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#PandaStory: Tumbles and Toys

  • Giant panda cub Xiao Qi Ji Jan. 6, 2021.
    Giant panda cub Xiao Qi Ji on Jan. 6, 2021.
  • Giant panda cub Xiao Qi Ji climbs the rockwork of his enclosure Jan. 6, 2021.
    Xiao Qi Ji is cautious and careful when he climbs the rockwork in his indoor enclosure.
  • Giant panda cub Xiao Qi Ji is weighed in a tub Jan. 6, 2021.
    Cub in a tub! Keepers weighed Xiao Qi Ji Jan. 6, 2021. He tipped the scales at 18.4 pounds.
  • Giant panda cub Xiao Qi Ji gnaws on an enrichment puzzle feeder.
    Xiao Qi Ji chomps on one of his new enrichment toys.

Over the past few weeks, our giant panda team has observed cub Xiao Qi Ji spend more time exploring the large indoor enclosures he shares with his mother, Mei Xiang, and less time in their den. Mei Xiang seems to encourage this curiosity. The other day, she called to him while he was resting in the den, and he soon emerged and approached her.

Lately, he has been very interested in Mei Xiang’s activities. While she eats, he is often right by her side. As she discards bamboo, he gathers the pieces in his arms, rolls around and playfully gnaws on them. He tends to be more active and playful in the evenings, so tune into the Giant Panda Cam at night to see some adorable moments as they happen in real time.

Spending more time out of the den presents our cub with more opportunities to explore—and play! While we have presented Xiao Qi Ji with enrichment items before—most notably a pumpkin for Halloween—we have seen his interest in them grow exponentially since the beginning of January. These items encourage our giant pandas to keep physically active and mentally sharp; they also give the bears an opportunity to use their natural behaviors and choose how to spend their time.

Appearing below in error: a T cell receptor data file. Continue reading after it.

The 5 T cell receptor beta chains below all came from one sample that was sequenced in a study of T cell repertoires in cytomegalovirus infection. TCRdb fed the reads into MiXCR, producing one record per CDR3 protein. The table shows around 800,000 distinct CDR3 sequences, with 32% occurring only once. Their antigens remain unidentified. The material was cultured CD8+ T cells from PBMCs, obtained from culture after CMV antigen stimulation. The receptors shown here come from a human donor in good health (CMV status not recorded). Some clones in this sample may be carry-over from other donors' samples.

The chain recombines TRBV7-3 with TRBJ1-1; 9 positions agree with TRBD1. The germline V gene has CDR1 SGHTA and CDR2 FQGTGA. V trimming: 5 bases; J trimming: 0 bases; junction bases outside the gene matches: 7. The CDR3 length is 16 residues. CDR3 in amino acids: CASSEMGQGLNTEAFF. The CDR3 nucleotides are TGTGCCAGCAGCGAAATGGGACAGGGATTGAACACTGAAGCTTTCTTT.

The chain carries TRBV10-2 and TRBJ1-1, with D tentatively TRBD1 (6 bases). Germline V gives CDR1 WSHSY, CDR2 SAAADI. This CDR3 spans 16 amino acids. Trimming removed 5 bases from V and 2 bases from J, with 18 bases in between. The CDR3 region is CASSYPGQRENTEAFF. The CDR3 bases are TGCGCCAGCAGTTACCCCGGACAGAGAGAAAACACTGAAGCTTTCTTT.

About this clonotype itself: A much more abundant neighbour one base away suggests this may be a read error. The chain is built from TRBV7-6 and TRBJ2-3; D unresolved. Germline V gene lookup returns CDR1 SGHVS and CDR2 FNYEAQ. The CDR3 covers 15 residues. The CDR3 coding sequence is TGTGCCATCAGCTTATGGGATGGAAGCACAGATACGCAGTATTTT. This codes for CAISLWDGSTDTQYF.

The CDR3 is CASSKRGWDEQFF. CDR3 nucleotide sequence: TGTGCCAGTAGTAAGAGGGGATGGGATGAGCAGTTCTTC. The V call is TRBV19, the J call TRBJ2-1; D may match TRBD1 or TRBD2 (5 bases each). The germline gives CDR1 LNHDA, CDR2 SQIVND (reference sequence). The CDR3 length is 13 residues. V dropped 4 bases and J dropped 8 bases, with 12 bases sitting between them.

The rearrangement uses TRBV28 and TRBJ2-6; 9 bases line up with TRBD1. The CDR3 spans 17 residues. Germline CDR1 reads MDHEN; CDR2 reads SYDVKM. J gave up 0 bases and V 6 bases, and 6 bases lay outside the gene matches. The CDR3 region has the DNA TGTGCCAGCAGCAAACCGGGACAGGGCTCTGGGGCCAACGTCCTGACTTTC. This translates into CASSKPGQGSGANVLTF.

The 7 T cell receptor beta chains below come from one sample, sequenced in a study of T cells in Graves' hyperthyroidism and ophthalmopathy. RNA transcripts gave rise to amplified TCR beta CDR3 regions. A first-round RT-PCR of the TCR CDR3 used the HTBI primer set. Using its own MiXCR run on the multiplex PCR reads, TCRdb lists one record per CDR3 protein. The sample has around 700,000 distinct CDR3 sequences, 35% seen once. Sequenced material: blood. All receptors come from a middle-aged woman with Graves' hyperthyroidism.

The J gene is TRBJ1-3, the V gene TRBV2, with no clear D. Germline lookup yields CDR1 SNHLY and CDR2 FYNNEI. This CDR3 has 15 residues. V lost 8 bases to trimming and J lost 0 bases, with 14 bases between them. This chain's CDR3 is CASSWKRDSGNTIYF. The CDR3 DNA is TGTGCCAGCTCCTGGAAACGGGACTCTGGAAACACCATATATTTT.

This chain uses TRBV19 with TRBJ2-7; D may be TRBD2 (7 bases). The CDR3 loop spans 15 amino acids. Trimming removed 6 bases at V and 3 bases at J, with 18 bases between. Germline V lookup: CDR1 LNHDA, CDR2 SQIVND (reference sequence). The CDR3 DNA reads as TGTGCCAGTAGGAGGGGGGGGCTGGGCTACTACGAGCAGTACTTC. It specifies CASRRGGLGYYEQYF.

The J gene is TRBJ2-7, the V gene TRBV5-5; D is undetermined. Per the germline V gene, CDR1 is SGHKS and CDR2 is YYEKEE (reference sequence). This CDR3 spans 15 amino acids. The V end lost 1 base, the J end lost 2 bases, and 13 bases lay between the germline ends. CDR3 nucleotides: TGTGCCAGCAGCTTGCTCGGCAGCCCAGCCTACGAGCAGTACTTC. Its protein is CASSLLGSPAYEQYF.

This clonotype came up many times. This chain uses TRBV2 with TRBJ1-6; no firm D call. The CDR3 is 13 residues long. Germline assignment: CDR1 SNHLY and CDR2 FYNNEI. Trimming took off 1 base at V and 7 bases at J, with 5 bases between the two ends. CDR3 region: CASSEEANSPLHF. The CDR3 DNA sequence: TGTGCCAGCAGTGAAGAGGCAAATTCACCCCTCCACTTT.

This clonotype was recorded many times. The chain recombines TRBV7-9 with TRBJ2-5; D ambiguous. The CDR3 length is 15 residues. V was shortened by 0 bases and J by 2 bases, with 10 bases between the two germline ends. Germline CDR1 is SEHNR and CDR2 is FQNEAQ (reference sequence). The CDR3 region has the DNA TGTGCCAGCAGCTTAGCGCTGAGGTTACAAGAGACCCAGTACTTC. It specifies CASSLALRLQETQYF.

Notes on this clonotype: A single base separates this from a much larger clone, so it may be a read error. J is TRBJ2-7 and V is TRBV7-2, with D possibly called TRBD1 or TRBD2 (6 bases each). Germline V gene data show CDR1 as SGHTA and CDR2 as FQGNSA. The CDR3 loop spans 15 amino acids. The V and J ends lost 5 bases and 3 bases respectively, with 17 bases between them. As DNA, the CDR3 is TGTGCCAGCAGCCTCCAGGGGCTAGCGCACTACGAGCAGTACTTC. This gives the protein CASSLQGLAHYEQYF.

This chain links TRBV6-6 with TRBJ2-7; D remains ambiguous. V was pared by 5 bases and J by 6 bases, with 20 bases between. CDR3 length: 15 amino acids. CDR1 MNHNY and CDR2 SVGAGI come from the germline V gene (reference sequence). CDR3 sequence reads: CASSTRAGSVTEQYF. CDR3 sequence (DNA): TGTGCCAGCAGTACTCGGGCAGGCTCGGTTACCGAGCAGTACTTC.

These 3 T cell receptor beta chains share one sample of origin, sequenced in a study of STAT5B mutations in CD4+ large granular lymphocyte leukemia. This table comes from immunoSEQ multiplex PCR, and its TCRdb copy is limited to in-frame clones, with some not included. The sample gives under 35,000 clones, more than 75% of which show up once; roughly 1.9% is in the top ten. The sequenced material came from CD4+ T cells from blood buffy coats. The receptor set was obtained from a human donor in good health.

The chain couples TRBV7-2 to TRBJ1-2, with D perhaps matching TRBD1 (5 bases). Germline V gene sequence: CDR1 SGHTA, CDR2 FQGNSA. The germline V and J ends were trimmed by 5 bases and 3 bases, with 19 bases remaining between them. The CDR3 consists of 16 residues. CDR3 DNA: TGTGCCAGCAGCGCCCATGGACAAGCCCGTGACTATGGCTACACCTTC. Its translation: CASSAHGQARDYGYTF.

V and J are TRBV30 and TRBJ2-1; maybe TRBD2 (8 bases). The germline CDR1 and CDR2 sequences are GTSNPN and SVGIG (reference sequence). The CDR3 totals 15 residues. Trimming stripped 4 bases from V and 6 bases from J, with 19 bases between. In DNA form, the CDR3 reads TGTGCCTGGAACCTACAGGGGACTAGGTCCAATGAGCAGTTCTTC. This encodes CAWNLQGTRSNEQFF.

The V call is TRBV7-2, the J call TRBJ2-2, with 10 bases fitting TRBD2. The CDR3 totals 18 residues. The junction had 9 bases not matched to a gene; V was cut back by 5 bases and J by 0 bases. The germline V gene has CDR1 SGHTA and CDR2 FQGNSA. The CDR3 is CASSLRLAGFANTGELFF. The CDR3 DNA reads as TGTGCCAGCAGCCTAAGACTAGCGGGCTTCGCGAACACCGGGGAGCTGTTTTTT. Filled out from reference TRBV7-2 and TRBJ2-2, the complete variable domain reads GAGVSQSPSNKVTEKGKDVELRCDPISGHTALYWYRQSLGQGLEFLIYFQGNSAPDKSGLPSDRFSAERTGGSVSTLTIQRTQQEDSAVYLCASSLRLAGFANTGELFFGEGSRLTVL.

With Xiao Qi Ji becoming more aware of and interested in his surroundings, keepers gave him two toys to investigate: a small red Jolly Egg (perfectly sized for a panda cub) and an empty PVC puzzle feeder. When Xiao Qi Ji is exploring the habitat and happens upon them, he usually stops for a few minutes to paw at them, pick them up and give them a nibble. If you would like to help us replenish some of our worn but well-loved toys, you can do so by making a donation to the Enrichment Trunk.

Some toys built for cubs are made from softer materials to help the animals grasp or chomp on them. Our team is very careful to watch Xiao Qi Ji as he plays during the day, since Mei Xiang’s more powerful teeth and jaws could damage the toys. Before we leave for the day, we remove these toys from the enclosure. Neither Mei Xiang nor Xiao Qi Ji seem to mind, content to eat or play with their bamboo overnight.

Personality-wise, Xiao Qi Ji seems to take after his mother. Like Mei Xiang, he is careful and cautious when it comes to exploring his environment. Now that he has mastered walking, he has started to practice his climbing skills. He is very deliberate about the paths he takes when traveling up or down the rockwork—more so than siblings Tai Shan, Bao Bao or Bei Bei were. He has taken a few tumbles here and there, but not nearly as many as his brothers and sister did at this age. Luckily, these bears are built to be robust and have thick, wooly fur to cushion their fall.

Now that Xiao Qi Ji is more mobile, we weigh our cub in a tub. He sits patiently for a moment or two, then starts climbing out, eager to explore again. Our “little” cub is growing larger by the day and weighed 18.4 pounds (8.39 kilograms) as of Jan. 6. That’s up four pounds from his Dec. 16 checkup.

Now that he has received his rabies vaccine, the next big milestone on the horizon will be exploring his outdoor habitat in the coming weeks. Meantime, we enjoy watching our little explorer practice (and perfect) his climbing skills indoors!

This story appears in the Jan. 11 issue of the Giant Panda Bulletin. Read previous cub updates here. Please note that the Zoo is temporarily closed as a public health precaution to help prevent the spread of COVID-19.